If you're a Detroiter who needs a police officer, it will take 58 minutes to get help -- more than five times what it takes elsewhere in the United States.
And if you're walking around the city, it might make sense to bring a flashlight -- about 40% of the 88,000 street lights don't work.
Those are two of the problems highlighted by Michigan Gov. Rick Snyder as he approved a bankruptcy filing for the state's biggest city.
The problems have fed on themselves, resulting in 78.000 buildings either abandoned or ruined.
"Does anybody think it's OK to have 40-year-old trees growing through the roofs of dilapidated houses?" asked emergency manager Kevyn Orr, in a news conference on Friday.
Orr said the city had filed for bankruptcy because it would take more than 50 years to pay off the city's $11.5 billion in unsecured debt while not conducting even the most basic maintenance, such as filling potholes and plowing snow.
Here are some of the other problems outlined in the bankruptcy filing:
-- Response times for Emergency Medical Services and the Detroit Fire Department average 15 minutes, which is more than double the 7-minute averages seen in other cities.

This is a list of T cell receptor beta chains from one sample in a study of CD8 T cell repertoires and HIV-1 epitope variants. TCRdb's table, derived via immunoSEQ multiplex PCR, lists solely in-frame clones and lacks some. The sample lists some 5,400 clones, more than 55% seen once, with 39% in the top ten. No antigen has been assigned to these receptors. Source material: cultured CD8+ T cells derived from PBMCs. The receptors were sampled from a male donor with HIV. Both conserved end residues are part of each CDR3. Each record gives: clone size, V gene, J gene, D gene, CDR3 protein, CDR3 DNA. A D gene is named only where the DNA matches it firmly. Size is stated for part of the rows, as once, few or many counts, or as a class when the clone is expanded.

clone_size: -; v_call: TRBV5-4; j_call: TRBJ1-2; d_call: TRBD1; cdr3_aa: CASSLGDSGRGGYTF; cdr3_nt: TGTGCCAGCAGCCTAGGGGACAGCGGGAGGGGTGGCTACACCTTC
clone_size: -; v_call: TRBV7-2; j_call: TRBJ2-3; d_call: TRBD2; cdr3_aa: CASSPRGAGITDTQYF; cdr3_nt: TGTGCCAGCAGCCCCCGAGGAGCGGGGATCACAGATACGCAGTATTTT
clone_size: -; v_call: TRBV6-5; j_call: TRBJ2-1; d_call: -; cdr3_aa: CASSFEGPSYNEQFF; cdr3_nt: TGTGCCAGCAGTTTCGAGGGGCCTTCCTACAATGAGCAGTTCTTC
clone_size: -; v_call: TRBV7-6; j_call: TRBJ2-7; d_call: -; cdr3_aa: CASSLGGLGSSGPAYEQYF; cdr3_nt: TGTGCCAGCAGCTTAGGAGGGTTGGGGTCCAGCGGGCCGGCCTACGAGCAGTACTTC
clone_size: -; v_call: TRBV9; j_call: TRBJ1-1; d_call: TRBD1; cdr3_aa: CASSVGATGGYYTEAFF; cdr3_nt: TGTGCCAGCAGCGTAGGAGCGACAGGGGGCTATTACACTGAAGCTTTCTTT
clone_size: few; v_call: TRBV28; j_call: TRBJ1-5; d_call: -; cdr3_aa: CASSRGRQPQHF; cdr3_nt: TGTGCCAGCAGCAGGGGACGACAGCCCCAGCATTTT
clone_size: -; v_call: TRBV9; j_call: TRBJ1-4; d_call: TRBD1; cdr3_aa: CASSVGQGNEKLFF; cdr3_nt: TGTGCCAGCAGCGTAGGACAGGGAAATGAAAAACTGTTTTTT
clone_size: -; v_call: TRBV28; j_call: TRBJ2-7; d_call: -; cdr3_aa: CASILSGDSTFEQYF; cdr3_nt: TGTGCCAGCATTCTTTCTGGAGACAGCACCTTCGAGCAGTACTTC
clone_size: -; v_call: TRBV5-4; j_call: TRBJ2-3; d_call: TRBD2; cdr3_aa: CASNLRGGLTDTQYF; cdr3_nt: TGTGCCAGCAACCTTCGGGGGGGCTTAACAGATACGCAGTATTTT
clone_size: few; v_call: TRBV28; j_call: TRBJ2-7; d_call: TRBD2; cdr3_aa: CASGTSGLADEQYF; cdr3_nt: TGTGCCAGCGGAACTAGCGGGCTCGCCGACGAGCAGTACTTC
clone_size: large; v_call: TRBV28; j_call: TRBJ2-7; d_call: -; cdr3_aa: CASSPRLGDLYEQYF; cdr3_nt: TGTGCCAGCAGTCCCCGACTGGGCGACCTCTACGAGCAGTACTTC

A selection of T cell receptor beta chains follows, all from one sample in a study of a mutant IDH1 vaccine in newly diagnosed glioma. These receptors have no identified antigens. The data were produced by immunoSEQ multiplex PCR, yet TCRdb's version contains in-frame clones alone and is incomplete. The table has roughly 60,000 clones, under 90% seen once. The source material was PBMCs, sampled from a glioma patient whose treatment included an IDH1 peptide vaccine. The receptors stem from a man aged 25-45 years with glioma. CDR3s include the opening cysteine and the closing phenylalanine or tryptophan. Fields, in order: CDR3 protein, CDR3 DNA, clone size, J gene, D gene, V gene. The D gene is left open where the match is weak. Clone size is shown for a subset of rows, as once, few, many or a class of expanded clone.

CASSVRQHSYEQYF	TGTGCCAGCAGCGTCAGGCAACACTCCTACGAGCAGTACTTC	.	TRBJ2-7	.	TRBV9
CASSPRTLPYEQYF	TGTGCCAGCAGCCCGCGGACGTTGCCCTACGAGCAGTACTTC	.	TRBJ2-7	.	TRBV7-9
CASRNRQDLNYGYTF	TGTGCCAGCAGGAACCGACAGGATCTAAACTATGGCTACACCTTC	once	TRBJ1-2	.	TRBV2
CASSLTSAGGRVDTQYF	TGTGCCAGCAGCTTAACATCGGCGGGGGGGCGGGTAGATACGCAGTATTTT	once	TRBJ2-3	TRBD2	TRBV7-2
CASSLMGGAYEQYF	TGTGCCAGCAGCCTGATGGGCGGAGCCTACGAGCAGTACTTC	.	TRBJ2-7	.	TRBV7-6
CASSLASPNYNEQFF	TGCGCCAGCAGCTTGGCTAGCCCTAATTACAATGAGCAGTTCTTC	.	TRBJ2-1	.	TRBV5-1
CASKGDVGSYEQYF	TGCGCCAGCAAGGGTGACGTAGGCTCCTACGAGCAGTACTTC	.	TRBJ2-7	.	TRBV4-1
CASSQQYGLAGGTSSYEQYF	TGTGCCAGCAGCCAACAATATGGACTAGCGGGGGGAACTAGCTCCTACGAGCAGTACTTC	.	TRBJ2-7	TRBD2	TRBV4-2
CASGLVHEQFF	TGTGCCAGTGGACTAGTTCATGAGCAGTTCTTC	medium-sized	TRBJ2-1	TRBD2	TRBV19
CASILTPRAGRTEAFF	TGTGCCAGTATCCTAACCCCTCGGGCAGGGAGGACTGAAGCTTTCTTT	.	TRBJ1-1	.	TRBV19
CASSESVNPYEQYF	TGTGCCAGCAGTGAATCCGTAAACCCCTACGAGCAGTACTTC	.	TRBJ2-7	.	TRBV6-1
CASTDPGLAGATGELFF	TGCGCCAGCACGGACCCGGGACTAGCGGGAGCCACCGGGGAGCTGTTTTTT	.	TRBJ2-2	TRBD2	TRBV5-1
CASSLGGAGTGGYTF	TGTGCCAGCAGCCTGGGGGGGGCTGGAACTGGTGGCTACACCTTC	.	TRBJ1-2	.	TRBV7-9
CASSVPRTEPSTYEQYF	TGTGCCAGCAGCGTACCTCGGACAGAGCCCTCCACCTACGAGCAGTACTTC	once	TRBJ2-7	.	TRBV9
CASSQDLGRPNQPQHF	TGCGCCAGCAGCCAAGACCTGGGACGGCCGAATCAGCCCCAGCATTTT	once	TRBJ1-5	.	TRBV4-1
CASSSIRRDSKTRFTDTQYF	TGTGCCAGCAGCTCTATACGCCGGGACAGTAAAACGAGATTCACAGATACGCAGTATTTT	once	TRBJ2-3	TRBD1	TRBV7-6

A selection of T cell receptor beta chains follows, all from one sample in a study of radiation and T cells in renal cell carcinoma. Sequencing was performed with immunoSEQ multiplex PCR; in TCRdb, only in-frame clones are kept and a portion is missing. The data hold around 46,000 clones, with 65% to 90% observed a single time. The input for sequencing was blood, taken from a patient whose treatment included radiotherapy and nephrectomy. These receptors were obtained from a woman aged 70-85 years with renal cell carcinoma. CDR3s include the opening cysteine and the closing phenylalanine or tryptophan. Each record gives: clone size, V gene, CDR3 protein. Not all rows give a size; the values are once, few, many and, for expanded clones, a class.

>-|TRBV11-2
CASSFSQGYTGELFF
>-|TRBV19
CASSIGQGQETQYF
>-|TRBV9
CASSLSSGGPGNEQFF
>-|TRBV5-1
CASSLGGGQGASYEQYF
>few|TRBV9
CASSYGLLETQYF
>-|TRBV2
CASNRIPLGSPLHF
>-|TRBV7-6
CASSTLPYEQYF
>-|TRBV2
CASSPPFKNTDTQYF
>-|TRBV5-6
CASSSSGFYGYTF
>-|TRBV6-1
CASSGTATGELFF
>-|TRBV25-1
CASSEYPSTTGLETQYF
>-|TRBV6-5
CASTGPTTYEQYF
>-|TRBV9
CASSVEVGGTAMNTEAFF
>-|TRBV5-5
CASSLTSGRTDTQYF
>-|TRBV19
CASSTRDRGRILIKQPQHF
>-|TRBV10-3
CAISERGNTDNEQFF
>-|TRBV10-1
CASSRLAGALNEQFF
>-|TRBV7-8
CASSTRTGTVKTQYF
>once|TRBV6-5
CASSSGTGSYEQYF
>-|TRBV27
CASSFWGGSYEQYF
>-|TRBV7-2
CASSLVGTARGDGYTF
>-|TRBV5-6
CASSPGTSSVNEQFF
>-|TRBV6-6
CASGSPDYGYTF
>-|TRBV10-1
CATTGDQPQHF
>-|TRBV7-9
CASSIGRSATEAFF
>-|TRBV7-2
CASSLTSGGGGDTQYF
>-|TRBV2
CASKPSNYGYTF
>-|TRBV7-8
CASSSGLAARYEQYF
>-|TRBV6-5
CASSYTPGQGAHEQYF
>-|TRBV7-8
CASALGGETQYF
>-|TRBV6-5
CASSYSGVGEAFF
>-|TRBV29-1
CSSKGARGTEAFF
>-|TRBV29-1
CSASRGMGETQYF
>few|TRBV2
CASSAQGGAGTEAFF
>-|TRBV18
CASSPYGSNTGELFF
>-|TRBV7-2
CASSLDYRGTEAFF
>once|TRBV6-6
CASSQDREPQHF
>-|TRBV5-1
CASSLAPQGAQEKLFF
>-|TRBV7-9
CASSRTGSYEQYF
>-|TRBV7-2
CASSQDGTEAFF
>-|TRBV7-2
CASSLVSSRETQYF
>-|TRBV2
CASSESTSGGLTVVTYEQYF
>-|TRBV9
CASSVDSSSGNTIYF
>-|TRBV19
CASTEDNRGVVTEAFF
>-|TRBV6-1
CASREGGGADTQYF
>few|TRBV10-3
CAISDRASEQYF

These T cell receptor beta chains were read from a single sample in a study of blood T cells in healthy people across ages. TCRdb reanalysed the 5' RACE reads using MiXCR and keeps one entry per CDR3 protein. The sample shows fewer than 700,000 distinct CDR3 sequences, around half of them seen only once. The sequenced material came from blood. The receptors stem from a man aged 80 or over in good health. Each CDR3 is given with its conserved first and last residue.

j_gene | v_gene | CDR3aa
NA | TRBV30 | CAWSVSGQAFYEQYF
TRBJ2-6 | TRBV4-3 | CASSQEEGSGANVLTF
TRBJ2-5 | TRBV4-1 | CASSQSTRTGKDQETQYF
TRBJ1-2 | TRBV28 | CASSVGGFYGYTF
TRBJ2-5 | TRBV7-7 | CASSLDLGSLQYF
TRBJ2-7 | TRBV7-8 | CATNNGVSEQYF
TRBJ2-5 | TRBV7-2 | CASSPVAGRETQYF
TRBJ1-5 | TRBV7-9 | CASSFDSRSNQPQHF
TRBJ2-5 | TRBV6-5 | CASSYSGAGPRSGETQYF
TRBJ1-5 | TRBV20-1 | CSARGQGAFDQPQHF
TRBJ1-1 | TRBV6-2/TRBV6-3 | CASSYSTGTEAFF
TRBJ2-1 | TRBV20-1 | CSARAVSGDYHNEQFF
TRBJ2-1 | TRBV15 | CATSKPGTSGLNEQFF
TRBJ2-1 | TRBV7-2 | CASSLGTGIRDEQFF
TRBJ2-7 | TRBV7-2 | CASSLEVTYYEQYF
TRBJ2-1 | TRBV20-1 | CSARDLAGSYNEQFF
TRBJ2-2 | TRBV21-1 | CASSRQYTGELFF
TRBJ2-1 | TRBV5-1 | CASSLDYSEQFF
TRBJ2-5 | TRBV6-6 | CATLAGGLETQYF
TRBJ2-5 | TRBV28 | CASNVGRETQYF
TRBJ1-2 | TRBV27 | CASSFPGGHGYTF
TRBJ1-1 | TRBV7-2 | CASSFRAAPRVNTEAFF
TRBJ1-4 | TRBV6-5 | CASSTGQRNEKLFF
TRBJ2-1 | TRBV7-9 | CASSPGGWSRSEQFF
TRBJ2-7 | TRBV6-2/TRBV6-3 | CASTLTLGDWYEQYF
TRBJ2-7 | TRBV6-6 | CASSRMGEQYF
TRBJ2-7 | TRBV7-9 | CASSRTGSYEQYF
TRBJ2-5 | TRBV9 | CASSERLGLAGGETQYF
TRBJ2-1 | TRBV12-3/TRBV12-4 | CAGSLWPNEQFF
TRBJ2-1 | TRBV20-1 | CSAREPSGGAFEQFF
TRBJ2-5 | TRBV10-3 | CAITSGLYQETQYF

-- A 40% reduction in police staffing over the last decade, "causing constant strain on the organization" that receives 700,000 calls a year.
-- The police department closes only 8.7% of its criminal cases, which the filing blames on the department's "lack of a case management system, lack of accountability for detectives, unfavorable work rules imposed by collective bargaining agreements and a high attrition rate in the investigative operations unit."
-- The city's violent crime rate is five times the national average, and the highest of any city with a population exceeding 200,000.
-- 70 Superfund hazardous waste sites
-- Two-thirds of parks closed since 2008, with only 107 remaining open
-- Fire stations are "old and not adequately maintained"
-- A fleet of city vehicles that is "aging" and "poorly maintained"
-- A power grid that is "deteriorating"
-- A city-owned power plant that has been idle for two years at least
-- Some 31 sub-stations that need to be decommissioned
-- Information technology systems in multiple departments that "urgently" need to be upgraded or replaced.
Orr said he was "shocked" by the "tolerance towards this type of decline" that had continued for decades.
"How long had this been going on and people were kicking the can down the road and not doing something?" said Snyder, who stood beside Orr at the press conference. "Now's our opportunity to stop 60 years of decline."
The governor added, "There are extremely good things going on in Detroit, outside of city government."